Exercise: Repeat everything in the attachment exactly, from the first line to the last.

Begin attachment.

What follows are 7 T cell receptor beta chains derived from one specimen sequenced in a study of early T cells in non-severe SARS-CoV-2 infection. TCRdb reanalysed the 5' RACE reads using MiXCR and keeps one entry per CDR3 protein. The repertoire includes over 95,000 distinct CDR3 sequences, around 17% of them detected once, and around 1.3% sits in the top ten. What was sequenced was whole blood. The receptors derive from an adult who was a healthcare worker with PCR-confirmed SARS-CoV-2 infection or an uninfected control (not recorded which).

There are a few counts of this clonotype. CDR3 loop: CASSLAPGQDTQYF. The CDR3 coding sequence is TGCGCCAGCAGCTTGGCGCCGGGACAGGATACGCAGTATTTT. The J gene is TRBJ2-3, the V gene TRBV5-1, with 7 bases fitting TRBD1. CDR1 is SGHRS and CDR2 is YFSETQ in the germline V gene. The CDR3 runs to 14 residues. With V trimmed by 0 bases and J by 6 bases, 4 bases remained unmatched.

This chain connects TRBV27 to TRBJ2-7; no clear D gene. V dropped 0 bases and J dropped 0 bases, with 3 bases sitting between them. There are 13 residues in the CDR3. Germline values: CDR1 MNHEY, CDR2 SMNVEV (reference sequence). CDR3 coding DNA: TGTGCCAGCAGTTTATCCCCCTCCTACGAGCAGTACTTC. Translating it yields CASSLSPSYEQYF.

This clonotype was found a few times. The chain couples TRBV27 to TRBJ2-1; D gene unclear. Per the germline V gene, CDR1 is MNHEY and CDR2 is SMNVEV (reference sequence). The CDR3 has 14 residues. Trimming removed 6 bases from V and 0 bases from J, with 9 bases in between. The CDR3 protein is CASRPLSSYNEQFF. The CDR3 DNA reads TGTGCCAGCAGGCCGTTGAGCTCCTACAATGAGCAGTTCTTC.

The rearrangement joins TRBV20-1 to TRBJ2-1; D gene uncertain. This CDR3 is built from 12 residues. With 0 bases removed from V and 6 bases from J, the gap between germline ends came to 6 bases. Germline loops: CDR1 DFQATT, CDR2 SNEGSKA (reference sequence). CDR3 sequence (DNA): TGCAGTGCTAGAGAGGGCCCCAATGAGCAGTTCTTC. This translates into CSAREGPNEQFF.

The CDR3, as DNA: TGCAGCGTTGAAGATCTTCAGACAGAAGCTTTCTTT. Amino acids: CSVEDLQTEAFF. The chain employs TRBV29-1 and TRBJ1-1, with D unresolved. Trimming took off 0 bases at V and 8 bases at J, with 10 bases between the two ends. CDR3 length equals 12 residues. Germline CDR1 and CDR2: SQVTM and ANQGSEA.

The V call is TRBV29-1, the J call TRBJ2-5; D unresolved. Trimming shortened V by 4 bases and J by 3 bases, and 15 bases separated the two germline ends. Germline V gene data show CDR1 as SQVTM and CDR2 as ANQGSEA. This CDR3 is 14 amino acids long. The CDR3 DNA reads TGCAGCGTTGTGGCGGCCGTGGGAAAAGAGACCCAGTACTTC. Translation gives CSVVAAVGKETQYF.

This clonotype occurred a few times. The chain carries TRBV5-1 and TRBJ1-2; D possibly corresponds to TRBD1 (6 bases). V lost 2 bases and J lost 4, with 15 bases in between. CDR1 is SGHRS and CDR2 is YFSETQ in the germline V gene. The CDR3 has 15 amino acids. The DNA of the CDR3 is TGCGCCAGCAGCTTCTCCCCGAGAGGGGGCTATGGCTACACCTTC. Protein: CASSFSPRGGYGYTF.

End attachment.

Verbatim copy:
What follows are 7 T cell receptor beta chains derived from one specimen sequenced in a study of early T cells in non-severe SARS-CoV-2 infection. TCRdb reanalysed the 5' RACE reads using MiXCR and keeps one entry per CDR3 protein. The repertoire includes over 95,000 distinct CDR3 sequences, around 17% of them detected once, and around 1.3% sits in the top ten. What was sequenced was whole blood. The receptors derive from an adult who was a healthcare worker with PCR-confirmed SARS-CoV-2 infection or an uninfected control (not recorded which).

There are a few counts of this clonotype. CDR3 loop: CASSLAPGQDTQYF. The CDR3 coding sequence is TGCGCCAGCAGCTTGGCGCCGGGACAGGATACGCAGTATTTT. The J gene is TRBJ2-3, the V gene TRBV5-1, with 7 bases fitting TRBD1. CDR1 is SGHRS and CDR2 is YFSETQ in the germline V gene. The CDR3 runs to 14 residues. With V trimmed by 0 bases and J by 6 bases, 4 bases remained unmatched.

This chain connects TRBV27 to TRBJ2-7; no clear D gene. V dropped 0 bases and J dropped 0 bases, with 3 bases sitting between them. There are 13 residues in the CDR3. Germline values: CDR1 MNHEY, CDR2 SMNVEV (reference sequence). CDR3 coding DNA: TGTGCCAGCAGTTTATCCCCCTCCTACGAGCAGTACTTC. Translating it yields CASSLSPSYEQYF.

This clonotype was found a few times. The chain couples TRBV27 to TRBJ2-1; D gene unclear. Per the germline V gene, CDR1 is MNHEY and CDR2 is SMNVEV (reference sequence). The CDR3 has 14 residues. Trimming removed 6 bases from V and 0 bases from J, with 9 bases in between. The CDR3 protein is CASRPLSSYNEQFF. The CDR3 DNA reads TGTGCCAGCAGGCCGTTGAGCTCCTACAATGAGCAGTTCTTC.

The rearrangement joins TRBV20-1 to TRBJ2-1; D gene uncertain. This CDR3 is built from 12 residues. With 0 bases removed from V and 6 bases from J, the gap between germline ends came to 6 bases. Germline loops: CDR1 DFQATT, CDR2 SNEGSKA (reference sequence). CDR3 sequence (DNA): TGCAGTGCTAGAGAGGGCCCCAATGAGCAGTTCTTC. This translates into CSAREGPNEQFF.

The CDR3, as DNA: TGCAGCGTTGAAGATCTTCAGACAGAAGCTTTCTTT. Amino acids: CSVEDLQTEAFF. The chain employs TRBV29-1 and TRBJ1-1, with D unresolved. Trimming took off 0 bases at V and 8 bases at J, with 10 bases between the two ends. CDR3 length equals 12 residues. Germline CDR1 and CDR2: SQVTM and ANQGSEA.

The V call is TRBV29-1, the J call TRBJ2-5; D unresolved. Trimming shortened V by 4 bases and J by 3 bases, and 15 bases separated the two germline ends. Germline V gene data show CDR1 as SQVTM and CDR2 as ANQGSEA. This CDR3 is 14 amino acids long. The CDR3 DNA reads TGCAGCGTTGTGGCGGCCGTGGGAAAAGAGACCCAGTACTTC. Translation gives CSVVAAVGKETQYF.

This clonotype occurred a few times. The chain carries TRBV5-1 and TRBJ1-2; D possibly corresponds to TRBD1 (6 bases). V lost 2 bases and J lost 4, with 15 bases in between. CDR1 is SGHRS and CDR2 is YFSETQ in the germline V gene. The CDR3 has 15 amino acids. The DNA of the CDR3 is TGCGCCAGCAGCTTCTCCCCGAGAGGGGGCTATGGCTACACCTTC. Protein: CASSFSPRGGYGYTF.